Workers’ Compensation 101

If you’ve been injured at work and are unable to do your job, what’s next? Who will pay the medical bills? What will happen to your pay? This is where workers’ compensation comes in. Workers’ compensation acts as a safety net in case you get injured on the job.

construction workers Before workers’ compensation, employees had little legal options. They could file a tort suit against their employer and try to prove that their accident was caused directly by their negligence. However, the rulings always usually favored the employer (but in cases were it didn’t, the employer lost a substantial amount). The employer could also fire the employee after his injury without compensation because he or she is unable to work. In order to prevent a system of exploitation, workers’ compensations programs were created and are administered by the states.

What is Workers’ Compensation?

As a general definition, workers’ compensation offers benefits for employees that are injured on the job. In return, employees will not sue the employer for the accident. Workers’ compensation covers the recovery of lost wages, medical treatment, and compensation for permanent disability.

Recovery of Lost Wages

Recovered wages incur when you are unable to work because of your injury. Obviously, the bills are still coming regardless of how quickly (or slowly) you heal. Therefore, it is important to be compensated for the time lost at work. However, be aware that it is usually not the full amount. You are usually compensated a percentage of your pay or around two-thirds. It varies state to state.

Be sure to manage your bills carefully while you are out of work. Carefully budget the money coming into the household and the money going out. This will relieve some of the stress of finances and you can work on feeling better.

Medical Treatment

Medical benefits under workers’ compensation will ensure that you receive the necessary medical attention to treat your injury. It will not be billed to you, but instead it will be billed to the state or your employers insurance. Appropriate medical treatment can include anything from doctor’s visits, prescriptions, surgeries, etc.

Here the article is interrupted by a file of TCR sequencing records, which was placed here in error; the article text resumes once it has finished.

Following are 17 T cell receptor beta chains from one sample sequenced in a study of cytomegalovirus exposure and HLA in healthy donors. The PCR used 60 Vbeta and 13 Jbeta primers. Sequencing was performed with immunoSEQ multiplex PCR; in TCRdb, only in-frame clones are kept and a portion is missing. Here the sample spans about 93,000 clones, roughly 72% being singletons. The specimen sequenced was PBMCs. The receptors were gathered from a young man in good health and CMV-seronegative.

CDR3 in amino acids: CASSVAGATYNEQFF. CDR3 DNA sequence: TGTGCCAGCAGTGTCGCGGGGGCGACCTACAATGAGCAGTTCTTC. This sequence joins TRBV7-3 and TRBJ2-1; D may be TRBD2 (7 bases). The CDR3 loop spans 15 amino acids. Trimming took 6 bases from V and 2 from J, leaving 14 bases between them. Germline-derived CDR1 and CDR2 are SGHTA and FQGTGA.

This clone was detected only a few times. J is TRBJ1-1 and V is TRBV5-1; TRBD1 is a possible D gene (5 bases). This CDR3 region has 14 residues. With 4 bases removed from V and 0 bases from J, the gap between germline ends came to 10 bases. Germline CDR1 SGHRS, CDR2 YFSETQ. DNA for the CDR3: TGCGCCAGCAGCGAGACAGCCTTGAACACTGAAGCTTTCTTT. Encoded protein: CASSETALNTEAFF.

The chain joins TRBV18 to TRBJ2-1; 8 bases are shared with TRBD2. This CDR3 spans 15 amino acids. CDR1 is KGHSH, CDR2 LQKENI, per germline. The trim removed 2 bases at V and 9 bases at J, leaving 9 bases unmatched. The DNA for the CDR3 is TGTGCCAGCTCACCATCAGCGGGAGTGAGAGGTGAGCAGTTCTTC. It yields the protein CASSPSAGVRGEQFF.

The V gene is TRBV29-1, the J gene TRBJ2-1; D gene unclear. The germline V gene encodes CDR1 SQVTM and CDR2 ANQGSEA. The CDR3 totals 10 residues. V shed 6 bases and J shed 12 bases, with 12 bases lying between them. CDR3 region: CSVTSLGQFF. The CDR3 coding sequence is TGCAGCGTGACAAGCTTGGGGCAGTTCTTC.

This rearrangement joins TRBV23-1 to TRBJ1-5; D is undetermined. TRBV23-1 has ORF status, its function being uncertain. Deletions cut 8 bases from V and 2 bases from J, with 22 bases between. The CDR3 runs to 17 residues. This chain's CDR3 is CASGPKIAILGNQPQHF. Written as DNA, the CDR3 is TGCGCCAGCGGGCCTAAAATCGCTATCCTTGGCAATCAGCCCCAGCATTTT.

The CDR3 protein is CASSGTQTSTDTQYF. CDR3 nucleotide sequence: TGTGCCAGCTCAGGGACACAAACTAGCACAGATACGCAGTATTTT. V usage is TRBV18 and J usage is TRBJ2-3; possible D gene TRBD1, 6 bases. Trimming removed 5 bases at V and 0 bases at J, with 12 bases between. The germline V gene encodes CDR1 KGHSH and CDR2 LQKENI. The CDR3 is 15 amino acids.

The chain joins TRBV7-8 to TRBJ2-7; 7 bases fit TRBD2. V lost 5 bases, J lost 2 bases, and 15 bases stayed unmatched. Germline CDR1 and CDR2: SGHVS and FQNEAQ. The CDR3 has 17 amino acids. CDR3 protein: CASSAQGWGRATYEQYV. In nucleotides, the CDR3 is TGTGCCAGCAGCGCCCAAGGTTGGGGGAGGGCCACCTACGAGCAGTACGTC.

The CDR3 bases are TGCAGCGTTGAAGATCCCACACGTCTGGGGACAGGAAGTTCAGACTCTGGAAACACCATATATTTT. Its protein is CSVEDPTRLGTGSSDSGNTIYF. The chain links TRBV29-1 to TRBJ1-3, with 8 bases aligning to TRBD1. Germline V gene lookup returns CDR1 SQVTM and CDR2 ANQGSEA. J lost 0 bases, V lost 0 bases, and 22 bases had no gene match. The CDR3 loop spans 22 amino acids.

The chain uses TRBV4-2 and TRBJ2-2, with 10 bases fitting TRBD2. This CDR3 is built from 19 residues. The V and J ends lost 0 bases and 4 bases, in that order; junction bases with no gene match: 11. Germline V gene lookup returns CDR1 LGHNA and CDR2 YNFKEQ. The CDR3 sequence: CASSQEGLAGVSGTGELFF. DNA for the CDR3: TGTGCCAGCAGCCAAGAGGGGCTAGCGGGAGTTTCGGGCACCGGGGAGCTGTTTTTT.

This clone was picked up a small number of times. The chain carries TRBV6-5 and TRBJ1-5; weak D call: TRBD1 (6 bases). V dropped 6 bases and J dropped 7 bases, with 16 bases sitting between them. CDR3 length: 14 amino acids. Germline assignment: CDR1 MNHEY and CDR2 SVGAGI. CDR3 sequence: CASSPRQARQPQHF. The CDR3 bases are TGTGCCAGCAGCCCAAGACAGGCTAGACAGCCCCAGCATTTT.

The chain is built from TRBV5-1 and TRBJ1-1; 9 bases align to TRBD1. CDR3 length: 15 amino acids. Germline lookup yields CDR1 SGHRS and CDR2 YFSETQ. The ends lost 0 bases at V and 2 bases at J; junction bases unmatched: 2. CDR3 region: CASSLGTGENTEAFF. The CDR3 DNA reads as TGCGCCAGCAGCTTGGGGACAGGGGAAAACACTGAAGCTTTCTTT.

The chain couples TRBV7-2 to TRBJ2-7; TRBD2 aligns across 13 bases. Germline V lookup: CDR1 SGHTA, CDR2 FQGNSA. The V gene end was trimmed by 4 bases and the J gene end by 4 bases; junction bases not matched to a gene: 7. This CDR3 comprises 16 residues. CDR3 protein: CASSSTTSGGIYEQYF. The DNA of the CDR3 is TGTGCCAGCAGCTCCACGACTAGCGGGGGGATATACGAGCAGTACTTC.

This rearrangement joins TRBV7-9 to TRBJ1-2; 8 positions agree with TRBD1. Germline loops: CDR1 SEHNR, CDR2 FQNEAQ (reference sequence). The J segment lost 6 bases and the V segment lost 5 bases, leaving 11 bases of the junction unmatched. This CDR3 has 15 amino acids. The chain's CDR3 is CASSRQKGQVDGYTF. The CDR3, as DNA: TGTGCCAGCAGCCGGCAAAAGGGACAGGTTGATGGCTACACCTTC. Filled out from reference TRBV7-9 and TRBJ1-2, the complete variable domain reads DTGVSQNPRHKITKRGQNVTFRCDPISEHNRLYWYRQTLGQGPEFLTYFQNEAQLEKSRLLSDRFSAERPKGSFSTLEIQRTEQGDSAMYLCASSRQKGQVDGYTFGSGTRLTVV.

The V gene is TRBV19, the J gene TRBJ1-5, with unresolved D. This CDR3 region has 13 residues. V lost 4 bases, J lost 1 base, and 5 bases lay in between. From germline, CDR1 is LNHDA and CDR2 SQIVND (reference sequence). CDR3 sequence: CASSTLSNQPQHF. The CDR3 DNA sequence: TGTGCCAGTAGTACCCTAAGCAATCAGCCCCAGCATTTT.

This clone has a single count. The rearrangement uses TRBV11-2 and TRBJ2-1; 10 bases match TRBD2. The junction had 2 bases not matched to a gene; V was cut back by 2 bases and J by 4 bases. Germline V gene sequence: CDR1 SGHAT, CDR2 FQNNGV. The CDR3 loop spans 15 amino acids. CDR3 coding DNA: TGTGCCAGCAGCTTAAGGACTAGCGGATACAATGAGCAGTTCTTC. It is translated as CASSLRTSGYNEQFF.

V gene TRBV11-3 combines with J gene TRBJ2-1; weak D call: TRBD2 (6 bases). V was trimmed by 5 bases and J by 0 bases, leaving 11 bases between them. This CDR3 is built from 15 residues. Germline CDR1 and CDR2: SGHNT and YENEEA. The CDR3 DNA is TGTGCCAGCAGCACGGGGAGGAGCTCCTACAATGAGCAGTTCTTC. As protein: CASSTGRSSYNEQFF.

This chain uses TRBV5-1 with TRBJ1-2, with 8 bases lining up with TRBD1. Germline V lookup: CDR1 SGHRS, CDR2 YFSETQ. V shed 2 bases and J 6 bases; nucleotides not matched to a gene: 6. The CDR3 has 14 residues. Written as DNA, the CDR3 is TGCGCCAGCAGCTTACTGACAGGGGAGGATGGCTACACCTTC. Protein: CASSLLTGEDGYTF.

Compensation for Permanent Disability

Compensation for permanent disability is divided into two categories: permanent total disability and permanent partial disability.

Permanent total disability (also known as lifetime pension) refers to when you are severely handicapped because of a workplace accident. Your severe handicap makes you unable to return to work and because of this, you will receive regular payments based on your wages. It is important to know what your state defines as permanently disabled. An example of a permanent total disability is when you have become blind because of the accident.

Permanent partial disability is when a workplace-related injury affects two body parts, but you are still able to return to some sort of work. A medical expert will assess the seriousness of your injury and you will be given an impairment rating. This rating is important because it will decide how much you will receive in compensation. The compensation can either be paid over a period of time or in a lump sum.

Don’t Wait

When an accident occurs, report it immediately. There is a statue of limitations about reporting your accident and you don’t want to lose credibility on the seriousness of your injury by continuing to work. Do not be afraid of an employer backlash. There are laws in place that protect you from being fired for filing a worker compensation claim.

Finally, it is not a bad idea to consider legal help when it comes to workers’ compensation. Your employer’s insurance might fight you on the severity of your injury.

Sources: U.S. Social Security Administration Office of Policy and Disability Secrets

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